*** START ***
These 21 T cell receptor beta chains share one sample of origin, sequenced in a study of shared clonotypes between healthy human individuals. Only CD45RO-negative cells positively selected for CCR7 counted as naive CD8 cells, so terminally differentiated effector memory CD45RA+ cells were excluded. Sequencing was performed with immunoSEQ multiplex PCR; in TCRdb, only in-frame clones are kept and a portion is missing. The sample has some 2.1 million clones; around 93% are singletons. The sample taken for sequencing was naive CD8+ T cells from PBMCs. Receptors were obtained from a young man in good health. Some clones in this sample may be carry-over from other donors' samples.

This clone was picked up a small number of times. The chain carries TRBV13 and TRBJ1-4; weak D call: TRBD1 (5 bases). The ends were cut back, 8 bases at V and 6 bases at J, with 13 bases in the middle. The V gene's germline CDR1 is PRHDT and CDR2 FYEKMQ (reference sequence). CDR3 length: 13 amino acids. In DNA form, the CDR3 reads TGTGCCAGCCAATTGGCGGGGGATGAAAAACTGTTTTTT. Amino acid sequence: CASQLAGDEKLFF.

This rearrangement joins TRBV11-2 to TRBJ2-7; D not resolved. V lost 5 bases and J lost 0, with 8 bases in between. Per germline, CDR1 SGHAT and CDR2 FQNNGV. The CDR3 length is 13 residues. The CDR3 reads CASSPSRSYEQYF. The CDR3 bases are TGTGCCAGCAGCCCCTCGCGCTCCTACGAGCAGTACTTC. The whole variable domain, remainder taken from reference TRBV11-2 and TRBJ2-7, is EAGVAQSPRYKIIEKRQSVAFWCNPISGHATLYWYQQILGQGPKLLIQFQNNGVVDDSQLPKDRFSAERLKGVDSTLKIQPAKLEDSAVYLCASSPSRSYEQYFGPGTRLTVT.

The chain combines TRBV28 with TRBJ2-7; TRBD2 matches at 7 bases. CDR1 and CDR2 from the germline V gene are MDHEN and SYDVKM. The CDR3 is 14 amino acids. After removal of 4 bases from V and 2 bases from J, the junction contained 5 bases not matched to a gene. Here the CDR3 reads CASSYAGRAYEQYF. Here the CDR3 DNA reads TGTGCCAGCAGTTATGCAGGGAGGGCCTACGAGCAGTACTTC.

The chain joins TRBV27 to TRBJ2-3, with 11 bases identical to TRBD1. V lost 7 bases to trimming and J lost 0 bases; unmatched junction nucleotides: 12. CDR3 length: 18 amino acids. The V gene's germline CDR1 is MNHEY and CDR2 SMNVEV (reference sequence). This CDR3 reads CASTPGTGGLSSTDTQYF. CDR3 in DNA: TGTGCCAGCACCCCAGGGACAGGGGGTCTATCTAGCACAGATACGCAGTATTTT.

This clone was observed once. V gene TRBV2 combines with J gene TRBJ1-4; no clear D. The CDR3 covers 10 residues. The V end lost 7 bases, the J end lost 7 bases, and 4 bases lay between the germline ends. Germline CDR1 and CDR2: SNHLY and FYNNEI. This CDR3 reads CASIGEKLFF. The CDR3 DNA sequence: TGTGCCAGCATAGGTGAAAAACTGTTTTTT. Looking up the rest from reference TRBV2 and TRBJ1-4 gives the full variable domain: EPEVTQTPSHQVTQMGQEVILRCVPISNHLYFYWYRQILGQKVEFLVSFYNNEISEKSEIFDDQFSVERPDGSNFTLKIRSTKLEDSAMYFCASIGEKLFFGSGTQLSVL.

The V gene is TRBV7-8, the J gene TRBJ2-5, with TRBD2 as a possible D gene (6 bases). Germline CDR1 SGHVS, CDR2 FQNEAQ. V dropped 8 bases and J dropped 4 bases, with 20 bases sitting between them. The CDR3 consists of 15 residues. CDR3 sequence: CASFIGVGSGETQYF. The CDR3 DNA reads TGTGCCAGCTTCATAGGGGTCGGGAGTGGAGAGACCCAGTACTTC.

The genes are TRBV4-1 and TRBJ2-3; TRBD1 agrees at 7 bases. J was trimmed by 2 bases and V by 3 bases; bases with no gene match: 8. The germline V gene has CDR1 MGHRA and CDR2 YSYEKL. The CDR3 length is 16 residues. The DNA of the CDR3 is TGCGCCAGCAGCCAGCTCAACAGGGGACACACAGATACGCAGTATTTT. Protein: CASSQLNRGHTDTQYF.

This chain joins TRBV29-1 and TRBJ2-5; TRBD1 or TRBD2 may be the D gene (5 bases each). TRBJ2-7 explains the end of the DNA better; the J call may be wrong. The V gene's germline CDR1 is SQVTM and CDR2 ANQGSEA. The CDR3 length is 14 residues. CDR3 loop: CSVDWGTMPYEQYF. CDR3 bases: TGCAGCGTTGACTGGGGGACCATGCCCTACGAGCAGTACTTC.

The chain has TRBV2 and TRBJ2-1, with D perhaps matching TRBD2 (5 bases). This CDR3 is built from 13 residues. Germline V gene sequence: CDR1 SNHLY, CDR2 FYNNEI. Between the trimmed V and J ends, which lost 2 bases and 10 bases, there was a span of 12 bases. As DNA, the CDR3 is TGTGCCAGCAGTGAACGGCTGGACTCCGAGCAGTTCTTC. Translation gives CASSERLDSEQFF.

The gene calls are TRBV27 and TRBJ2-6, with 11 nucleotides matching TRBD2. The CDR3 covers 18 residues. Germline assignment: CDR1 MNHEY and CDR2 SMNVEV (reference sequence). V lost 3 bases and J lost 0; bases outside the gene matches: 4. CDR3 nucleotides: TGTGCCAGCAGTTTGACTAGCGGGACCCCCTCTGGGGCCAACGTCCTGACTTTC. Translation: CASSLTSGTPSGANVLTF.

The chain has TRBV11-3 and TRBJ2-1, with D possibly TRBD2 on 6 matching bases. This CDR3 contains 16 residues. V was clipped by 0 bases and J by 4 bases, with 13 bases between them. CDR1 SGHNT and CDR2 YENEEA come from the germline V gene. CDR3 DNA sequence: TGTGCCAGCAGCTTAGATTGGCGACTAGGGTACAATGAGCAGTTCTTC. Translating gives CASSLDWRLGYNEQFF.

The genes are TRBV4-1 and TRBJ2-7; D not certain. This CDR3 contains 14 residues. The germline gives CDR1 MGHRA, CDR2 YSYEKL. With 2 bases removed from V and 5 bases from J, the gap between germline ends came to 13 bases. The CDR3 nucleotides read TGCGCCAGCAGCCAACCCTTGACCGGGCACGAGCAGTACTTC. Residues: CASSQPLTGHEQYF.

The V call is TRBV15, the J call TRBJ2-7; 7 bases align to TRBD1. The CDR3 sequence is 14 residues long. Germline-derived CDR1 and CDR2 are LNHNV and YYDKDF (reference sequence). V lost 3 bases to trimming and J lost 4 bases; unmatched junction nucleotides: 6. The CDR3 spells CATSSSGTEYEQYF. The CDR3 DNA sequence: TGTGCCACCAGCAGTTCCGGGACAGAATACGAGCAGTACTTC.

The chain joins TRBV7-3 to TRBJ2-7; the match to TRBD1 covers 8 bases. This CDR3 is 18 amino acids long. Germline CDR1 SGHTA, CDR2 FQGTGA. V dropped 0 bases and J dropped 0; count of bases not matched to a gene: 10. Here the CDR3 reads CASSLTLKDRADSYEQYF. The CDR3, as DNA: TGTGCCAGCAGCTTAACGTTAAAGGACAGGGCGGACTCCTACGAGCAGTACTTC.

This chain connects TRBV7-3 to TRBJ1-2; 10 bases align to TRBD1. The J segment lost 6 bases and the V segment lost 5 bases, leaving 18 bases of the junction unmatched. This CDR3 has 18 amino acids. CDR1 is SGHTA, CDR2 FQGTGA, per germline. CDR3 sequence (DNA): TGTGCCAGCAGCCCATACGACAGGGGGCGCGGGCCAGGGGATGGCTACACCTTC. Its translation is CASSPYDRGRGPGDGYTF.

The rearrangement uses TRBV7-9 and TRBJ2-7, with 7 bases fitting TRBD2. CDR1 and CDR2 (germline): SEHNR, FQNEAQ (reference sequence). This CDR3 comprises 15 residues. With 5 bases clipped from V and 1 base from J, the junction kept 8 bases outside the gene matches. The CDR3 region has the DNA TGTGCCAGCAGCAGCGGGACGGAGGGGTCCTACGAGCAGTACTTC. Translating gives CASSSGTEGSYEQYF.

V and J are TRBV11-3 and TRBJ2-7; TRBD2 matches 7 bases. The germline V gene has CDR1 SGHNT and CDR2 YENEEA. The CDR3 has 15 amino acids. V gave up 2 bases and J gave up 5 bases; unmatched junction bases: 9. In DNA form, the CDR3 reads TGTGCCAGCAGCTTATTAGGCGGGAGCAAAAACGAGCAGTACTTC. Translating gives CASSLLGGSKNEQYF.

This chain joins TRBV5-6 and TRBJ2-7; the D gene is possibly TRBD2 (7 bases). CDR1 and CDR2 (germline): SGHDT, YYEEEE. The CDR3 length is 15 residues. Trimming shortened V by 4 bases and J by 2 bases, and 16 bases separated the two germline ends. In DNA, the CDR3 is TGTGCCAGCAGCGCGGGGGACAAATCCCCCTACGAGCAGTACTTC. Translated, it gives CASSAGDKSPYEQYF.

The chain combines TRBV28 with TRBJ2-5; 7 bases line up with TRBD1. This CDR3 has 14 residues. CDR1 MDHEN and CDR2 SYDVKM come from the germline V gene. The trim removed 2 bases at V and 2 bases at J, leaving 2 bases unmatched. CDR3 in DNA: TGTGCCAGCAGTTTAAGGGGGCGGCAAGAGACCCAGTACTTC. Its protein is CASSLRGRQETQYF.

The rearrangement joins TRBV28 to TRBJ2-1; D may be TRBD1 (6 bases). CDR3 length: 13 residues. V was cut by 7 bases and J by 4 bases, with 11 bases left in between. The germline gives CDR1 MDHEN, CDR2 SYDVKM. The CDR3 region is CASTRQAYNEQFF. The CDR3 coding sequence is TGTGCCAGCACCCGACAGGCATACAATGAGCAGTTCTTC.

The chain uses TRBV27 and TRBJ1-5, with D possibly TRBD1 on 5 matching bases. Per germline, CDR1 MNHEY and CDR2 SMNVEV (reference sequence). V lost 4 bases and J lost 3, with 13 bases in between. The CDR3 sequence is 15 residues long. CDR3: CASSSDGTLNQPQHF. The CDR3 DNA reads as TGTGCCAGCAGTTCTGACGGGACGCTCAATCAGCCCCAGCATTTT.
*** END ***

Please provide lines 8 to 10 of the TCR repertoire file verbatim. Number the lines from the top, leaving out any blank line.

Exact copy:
The genes are TRBV4-1 and TRBJ2-3; TRBD1 agrees at 7 bases. J was trimmed by 2 bases and V by 3 bases; bases with no gene match: 8. The germline V gene has CDR1 MGHRA and CDR2 YSYEKL. The CDR3 length is 16 residues. The DNA of the CDR3 is TGCGCCAGCAGCCAGCTCAACAGGGGACACACAGATACGCAGTATTTT. Protein: CASSQLNRGHTDTQYF.

This chain joins TRBV29-1 and TRBJ2-5; TRBD1 or TRBD2 may be the D gene (5 bases each). TRBJ2-7 explains the end of the DNA better; the J call may be wrong. The V gene's germline CDR1 is SQVTM and CDR2 ANQGSEA. The CDR3 length is 14 residues. CDR3 loop: CSVDWGTMPYEQYF. CDR3 bases: TGCAGCGTTGACTGGGGGACCATGCCCTACGAGCAGTACTTC.

The chain has TRBV2 and TRBJ2-1, with D perhaps matching TRBD2 (5 bases). This CDR3 is built from 13 residues. Germline V gene sequence: CDR1 SNHLY, CDR2 FYNNEI. Between the trimmed V and J ends, which lost 2 bases and 10 bases, there was a span of 12 bases. As DNA, the CDR3 is TGTGCCAGCAGTGAACGGCTGGACTCCGAGCAGTTCTTC. Translation gives CASSERLDSEQFF.